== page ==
- The Washington Times - Tuesday, January 20, 2009

NEW YORK (AP) | The New York Times Co., which has been struggling with declining advertising sales and is facing deadlines to repay hundreds of millions in debt, is getting a $250 million infusion from Mexican telecommunications billionaire Carlos Slim.

The Times is paying a hefty price for the investment — an interest rate of 14 percent for the six-year notes — and is giving Mr. Slim warrants that he could use to boost his stake in the company to 17 percent from 6.9 percent.

That would make Mr. Slim, one of the world’s richest men, one of the newspaper publisher’s biggest shareholders.

Mr. Slim would get no representation on the Times’ board and no special voting rights in return for his investment.

The Ochs-Sulzberger family owns about a 19 percent equity stake in the company and controls it through a special class of supervoting shares.

Another large shareholder, the hedge fund Harbinger Capital Partners, holds a 19.9 percent stake in the company.

The New York Times shares slipped 50 cents to close at $5.91 Tuesday, the first trading day after the company announced the deal.

The financing deal is with Mr. Slim’s companies Banco Inbursa and Inmobiliaria Carso for $125 million each. In September, Mr. Slim and his family bought 6.4 percent of the Times Co.’s publicly traded shares, that has since risen to about 6.9 percent.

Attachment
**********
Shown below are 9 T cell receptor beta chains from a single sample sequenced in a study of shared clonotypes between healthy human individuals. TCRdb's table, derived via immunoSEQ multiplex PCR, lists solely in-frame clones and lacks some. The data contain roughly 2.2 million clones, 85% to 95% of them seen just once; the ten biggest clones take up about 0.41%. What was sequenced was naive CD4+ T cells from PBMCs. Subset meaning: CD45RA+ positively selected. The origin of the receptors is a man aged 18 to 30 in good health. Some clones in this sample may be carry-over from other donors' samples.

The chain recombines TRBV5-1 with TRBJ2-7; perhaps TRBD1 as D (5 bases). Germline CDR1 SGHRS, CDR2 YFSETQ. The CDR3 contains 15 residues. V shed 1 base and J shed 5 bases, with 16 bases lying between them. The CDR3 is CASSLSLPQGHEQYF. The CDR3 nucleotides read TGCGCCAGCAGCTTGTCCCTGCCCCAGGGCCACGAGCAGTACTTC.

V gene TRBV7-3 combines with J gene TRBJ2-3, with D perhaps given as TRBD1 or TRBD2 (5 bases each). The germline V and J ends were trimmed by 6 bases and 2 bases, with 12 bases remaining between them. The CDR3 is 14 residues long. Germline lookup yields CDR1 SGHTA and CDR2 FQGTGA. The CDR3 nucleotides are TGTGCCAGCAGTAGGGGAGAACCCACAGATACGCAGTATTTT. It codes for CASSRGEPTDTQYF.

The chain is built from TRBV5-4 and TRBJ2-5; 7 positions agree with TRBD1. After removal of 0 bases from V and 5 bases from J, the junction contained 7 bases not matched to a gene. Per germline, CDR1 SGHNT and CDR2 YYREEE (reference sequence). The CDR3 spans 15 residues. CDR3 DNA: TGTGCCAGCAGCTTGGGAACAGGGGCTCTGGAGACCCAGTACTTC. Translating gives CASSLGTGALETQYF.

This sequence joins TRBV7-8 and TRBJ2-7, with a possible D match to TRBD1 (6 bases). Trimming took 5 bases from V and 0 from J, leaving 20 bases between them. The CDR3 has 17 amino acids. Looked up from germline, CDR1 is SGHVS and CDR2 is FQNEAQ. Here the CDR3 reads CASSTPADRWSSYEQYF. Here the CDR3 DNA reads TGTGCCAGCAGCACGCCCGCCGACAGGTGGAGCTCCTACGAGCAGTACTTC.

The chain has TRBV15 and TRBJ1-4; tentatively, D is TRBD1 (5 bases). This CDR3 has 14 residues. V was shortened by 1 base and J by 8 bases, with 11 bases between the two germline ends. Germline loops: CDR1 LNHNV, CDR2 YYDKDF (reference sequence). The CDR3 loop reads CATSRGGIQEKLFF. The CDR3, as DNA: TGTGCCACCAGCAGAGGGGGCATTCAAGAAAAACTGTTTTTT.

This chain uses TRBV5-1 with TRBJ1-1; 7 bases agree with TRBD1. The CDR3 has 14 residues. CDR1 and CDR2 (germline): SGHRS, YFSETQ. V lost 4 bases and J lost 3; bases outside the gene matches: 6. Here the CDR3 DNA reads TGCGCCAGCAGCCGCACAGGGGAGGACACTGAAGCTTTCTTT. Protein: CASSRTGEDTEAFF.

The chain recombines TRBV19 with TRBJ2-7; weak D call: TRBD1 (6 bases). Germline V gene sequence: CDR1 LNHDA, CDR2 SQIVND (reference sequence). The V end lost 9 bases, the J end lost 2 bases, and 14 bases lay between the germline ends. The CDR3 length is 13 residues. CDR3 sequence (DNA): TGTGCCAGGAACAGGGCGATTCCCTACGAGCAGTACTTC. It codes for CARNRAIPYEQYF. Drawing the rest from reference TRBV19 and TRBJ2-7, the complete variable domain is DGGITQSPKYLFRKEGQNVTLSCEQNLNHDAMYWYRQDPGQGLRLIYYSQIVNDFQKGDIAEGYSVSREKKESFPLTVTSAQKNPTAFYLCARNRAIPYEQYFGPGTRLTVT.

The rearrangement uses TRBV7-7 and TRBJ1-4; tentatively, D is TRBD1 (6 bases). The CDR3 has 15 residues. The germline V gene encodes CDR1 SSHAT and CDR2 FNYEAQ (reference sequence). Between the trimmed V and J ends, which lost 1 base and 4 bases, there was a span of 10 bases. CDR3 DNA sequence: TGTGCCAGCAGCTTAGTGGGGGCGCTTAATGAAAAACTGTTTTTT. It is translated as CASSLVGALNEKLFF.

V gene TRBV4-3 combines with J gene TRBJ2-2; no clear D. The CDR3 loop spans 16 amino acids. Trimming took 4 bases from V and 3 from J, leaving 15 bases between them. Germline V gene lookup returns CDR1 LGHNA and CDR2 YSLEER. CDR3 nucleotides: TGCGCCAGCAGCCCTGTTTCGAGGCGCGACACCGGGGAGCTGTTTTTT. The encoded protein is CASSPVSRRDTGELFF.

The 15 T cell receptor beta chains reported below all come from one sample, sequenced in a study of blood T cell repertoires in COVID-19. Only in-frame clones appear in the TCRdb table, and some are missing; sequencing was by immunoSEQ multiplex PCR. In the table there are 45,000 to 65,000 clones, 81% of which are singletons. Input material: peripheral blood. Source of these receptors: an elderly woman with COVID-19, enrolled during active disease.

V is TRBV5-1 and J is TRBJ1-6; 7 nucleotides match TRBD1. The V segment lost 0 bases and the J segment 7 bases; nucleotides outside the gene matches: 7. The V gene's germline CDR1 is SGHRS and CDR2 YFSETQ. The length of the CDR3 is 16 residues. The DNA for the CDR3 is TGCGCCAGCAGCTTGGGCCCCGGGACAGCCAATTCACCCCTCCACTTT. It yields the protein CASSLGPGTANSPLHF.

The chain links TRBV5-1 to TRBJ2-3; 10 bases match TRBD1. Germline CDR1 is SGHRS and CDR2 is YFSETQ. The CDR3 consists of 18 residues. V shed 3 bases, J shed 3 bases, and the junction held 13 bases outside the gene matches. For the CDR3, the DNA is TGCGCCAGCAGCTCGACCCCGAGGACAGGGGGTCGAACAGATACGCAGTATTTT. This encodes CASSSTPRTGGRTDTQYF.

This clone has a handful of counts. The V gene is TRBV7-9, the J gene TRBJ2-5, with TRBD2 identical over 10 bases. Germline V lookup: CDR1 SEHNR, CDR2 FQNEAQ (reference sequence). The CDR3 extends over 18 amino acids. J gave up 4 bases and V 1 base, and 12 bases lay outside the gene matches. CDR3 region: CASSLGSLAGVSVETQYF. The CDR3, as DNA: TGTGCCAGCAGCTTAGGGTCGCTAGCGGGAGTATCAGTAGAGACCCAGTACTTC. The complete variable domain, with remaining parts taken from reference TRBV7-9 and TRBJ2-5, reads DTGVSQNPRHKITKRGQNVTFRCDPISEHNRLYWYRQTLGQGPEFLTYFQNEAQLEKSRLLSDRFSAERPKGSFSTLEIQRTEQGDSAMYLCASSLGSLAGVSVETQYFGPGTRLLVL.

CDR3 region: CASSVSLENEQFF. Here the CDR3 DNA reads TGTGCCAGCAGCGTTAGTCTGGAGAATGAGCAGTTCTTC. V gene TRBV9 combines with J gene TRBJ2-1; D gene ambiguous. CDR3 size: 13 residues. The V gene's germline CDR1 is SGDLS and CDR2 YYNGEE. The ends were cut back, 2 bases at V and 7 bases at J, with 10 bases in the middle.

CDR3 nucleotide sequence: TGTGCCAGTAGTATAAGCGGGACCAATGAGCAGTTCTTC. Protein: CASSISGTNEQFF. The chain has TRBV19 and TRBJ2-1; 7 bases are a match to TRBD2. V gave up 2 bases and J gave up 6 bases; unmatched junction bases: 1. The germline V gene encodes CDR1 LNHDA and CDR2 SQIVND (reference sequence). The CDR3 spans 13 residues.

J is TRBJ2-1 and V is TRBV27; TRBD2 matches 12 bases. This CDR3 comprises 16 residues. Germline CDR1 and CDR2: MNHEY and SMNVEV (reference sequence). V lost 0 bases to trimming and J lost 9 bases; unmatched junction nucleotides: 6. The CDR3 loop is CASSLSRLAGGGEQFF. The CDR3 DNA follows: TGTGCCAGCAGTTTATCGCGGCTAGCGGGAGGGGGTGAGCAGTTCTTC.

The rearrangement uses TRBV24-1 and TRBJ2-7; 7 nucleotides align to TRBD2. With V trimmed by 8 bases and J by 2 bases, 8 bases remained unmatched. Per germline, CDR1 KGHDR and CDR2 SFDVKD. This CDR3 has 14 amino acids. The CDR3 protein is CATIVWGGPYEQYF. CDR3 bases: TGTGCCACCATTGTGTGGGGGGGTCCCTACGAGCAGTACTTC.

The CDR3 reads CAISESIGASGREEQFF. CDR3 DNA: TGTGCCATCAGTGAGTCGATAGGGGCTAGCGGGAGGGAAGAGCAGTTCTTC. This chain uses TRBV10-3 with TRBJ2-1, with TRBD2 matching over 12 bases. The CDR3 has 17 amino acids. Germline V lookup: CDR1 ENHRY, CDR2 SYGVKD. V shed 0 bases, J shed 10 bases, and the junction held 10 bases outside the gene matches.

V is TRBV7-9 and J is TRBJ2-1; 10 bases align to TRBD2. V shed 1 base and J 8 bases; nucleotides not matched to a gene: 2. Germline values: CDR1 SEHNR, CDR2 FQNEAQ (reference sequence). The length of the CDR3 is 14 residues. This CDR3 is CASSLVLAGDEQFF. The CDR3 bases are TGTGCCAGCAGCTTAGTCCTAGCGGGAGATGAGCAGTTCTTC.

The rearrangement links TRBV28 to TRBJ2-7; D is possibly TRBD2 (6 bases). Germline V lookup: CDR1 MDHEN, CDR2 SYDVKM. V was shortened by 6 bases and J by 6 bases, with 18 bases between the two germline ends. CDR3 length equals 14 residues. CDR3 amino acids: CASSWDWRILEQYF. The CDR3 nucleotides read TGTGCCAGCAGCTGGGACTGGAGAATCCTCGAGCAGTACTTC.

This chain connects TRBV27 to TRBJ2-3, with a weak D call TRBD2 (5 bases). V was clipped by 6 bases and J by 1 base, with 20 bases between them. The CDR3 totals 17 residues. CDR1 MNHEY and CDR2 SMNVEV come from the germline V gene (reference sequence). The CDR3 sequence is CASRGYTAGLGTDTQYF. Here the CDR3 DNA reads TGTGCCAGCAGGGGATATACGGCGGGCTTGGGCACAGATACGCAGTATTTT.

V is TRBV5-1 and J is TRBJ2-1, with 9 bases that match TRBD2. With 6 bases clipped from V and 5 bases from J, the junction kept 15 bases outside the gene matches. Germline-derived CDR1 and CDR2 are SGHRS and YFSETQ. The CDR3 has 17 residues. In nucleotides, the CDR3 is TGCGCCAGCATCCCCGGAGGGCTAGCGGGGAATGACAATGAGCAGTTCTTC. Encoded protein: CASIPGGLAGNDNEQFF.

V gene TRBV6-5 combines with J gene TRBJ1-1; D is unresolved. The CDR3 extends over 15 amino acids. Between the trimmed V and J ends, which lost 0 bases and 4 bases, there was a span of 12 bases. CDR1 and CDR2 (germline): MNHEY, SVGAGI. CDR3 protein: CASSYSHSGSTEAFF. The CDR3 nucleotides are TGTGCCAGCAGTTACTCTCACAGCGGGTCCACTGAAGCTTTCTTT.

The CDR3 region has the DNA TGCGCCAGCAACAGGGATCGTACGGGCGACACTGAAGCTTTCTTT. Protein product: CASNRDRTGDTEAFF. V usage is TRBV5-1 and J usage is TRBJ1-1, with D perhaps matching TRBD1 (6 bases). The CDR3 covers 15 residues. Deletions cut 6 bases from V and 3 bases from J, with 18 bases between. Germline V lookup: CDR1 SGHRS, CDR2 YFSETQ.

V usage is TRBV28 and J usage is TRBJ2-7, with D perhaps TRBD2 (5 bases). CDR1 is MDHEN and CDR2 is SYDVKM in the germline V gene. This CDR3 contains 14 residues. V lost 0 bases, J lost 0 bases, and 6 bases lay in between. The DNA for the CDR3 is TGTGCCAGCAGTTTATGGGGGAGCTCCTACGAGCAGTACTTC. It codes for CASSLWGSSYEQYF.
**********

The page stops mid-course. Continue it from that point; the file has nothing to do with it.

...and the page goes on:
Times President Janet L. Robinson said Monday that the company will use the cash infusion to refinance existing debt. The company’s debt stands at about $1.1 billion, with a $400 million loan expiring in May.

The Times, which publishes the Boston Globe and International Herald Tribune in addition to its flagship newspaper, has been trying to conserve cash as advertising revenues continue to slide and as the global recession exacerbates what has already been a dismal time for the newspaper industry.

In November, it slashed its quarterly dividend by 74 percent - a move expected to save $98 million a year but also cut the income of the company’s Ochs-Sulzberger family.

It also plans to raise $225 million from its new, 52-story Manhattan headquarters, either by selling the building and leasing it back or borrowing against it. In addition, it has put its stake in the Boston Red Sox baseball team up for sale.


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